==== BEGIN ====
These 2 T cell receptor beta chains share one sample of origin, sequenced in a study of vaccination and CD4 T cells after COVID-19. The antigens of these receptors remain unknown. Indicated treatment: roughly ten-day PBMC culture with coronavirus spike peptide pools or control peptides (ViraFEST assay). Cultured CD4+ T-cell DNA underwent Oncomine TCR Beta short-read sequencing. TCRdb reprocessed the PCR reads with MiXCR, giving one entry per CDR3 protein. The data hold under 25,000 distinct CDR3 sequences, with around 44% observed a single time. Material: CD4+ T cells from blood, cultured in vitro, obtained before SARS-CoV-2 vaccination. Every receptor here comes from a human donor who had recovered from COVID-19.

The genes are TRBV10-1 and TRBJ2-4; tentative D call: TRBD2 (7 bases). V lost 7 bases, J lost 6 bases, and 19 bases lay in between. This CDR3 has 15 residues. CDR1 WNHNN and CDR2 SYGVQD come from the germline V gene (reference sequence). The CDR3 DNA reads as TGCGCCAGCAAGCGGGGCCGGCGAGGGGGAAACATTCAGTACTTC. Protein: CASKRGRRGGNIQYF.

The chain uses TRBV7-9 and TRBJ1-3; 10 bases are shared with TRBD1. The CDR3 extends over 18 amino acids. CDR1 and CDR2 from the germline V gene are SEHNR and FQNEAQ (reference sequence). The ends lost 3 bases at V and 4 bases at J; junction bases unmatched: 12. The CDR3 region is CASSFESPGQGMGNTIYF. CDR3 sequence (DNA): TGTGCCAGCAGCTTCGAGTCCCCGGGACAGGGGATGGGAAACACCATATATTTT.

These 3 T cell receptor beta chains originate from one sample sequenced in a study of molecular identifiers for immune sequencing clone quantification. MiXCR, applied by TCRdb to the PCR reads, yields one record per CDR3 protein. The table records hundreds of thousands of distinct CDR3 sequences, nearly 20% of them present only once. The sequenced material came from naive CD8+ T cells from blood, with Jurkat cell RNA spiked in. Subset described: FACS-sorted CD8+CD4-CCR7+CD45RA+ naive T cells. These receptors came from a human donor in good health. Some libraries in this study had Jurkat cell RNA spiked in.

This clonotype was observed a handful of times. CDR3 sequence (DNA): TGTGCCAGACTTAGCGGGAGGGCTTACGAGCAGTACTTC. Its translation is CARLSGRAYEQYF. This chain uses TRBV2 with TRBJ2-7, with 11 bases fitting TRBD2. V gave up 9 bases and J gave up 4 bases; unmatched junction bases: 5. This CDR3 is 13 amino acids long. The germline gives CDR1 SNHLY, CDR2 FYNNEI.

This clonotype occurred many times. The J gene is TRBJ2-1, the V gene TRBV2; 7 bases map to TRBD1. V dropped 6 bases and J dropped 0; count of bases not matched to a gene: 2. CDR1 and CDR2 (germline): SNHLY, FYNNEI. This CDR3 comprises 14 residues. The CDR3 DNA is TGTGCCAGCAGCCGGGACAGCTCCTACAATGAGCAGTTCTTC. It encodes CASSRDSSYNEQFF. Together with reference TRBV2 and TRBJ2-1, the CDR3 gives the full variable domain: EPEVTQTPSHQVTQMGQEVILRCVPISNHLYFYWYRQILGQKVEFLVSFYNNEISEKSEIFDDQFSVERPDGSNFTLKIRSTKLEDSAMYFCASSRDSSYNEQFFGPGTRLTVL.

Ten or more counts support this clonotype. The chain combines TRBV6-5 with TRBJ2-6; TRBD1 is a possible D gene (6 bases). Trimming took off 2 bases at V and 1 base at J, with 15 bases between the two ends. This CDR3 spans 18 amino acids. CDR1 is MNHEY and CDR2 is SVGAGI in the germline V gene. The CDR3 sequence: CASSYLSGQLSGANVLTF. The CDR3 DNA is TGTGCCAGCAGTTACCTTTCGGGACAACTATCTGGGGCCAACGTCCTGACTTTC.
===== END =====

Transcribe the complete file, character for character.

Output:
These 2 T cell receptor beta chains share one sample of origin, sequenced in a study of vaccination and CD4 T cells after COVID-19. The antigens of these receptors remain unknown. Indicated treatment: roughly ten-day PBMC culture with coronavirus spike peptide pools or control peptides (ViraFEST assay). Cultured CD4+ T-cell DNA underwent Oncomine TCR Beta short-read sequencing. TCRdb reprocessed the PCR reads with MiXCR, giving one entry per CDR3 protein. The data hold under 25,000 distinct CDR3 sequences, with around 44% observed a single time. Material: CD4+ T cells from blood, cultured in vitro, obtained before SARS-CoV-2 vaccination. Every receptor here comes from a human donor who had recovered from COVID-19.

The genes are TRBV10-1 and TRBJ2-4; tentative D call: TRBD2 (7 bases). V lost 7 bases, J lost 6 bases, and 19 bases lay in between. This CDR3 has 15 residues. CDR1 WNHNN and CDR2 SYGVQD come from the germline V gene (reference sequence). The CDR3 DNA reads as TGCGCCAGCAAGCGGGGCCGGCGAGGGGGAAACATTCAGTACTTC. Protein: CASKRGRRGGNIQYF.

The chain uses TRBV7-9 and TRBJ1-3; 10 bases are shared with TRBD1. The CDR3 extends over 18 amino acids. CDR1 and CDR2 from the germline V gene are SEHNR and FQNEAQ (reference sequence). The ends lost 3 bases at V and 4 bases at J; junction bases unmatched: 12. The CDR3 region is CASSFESPGQGMGNTIYF. CDR3 sequence (DNA): TGTGCCAGCAGCTTCGAGTCCCCGGGACAGGGGATGGGAAACACCATATATTTT.

These 3 T cell receptor beta chains originate from one sample sequenced in a study of molecular identifiers for immune sequencing clone quantification. MiXCR, applied by TCRdb to the PCR reads, yields one record per CDR3 protein. The table records hundreds of thousands of distinct CDR3 sequences, nearly 20% of them present only once. The sequenced material came from naive CD8+ T cells from blood, with Jurkat cell RNA spiked in. Subset described: FACS-sorted CD8+CD4-CCR7+CD45RA+ naive T cells. These receptors came from a human donor in good health. Some libraries in this study had Jurkat cell RNA spiked in.

This clonotype was observed a handful of times. CDR3 sequence (DNA): TGTGCCAGACTTAGCGGGAGGGCTTACGAGCAGTACTTC. Its translation is CARLSGRAYEQYF. This chain uses TRBV2 with TRBJ2-7, with 11 bases fitting TRBD2. V gave up 9 bases and J gave up 4 bases; unmatched junction bases: 5. This CDR3 is 13 amino acids long. The germline gives CDR1 SNHLY, CDR2 FYNNEI.

This clonotype occurred many times. The J gene is TRBJ2-1, the V gene TRBV2; 7 bases map to TRBD1. V dropped 6 bases and J dropped 0; count of bases not matched to a gene: 2. CDR1 and CDR2 (germline): SNHLY, FYNNEI. This CDR3 comprises 14 residues. The CDR3 DNA is TGTGCCAGCAGCCGGGACAGCTCCTACAATGAGCAGTTCTTC. It encodes CASSRDSSYNEQFF. Together with reference TRBV2 and TRBJ2-1, the CDR3 gives the full variable domain: EPEVTQTPSHQVTQMGQEVILRCVPISNHLYFYWYRQILGQKVEFLVSFYNNEISEKSEIFDDQFSVERPDGSNFTLKIRSTKLEDSAMYFCASSRDSSYNEQFFGPGTRLTVL.

Ten or more counts support this clonotype. The chain combines TRBV6-5 with TRBJ2-6; TRBD1 is a possible D gene (6 bases). Trimming took off 2 bases at V and 1 base at J, with 15 bases between the two ends. This CDR3 spans 18 amino acids. CDR1 is MNHEY and CDR2 is SVGAGI in the germline V gene. The CDR3 sequence: CASSYLSGQLSGANVLTF. The CDR3 DNA is TGTGCCAGCAGTTACCTTTCGGGACAACTATCTGGGGCCAACGTCCTGACTTTC.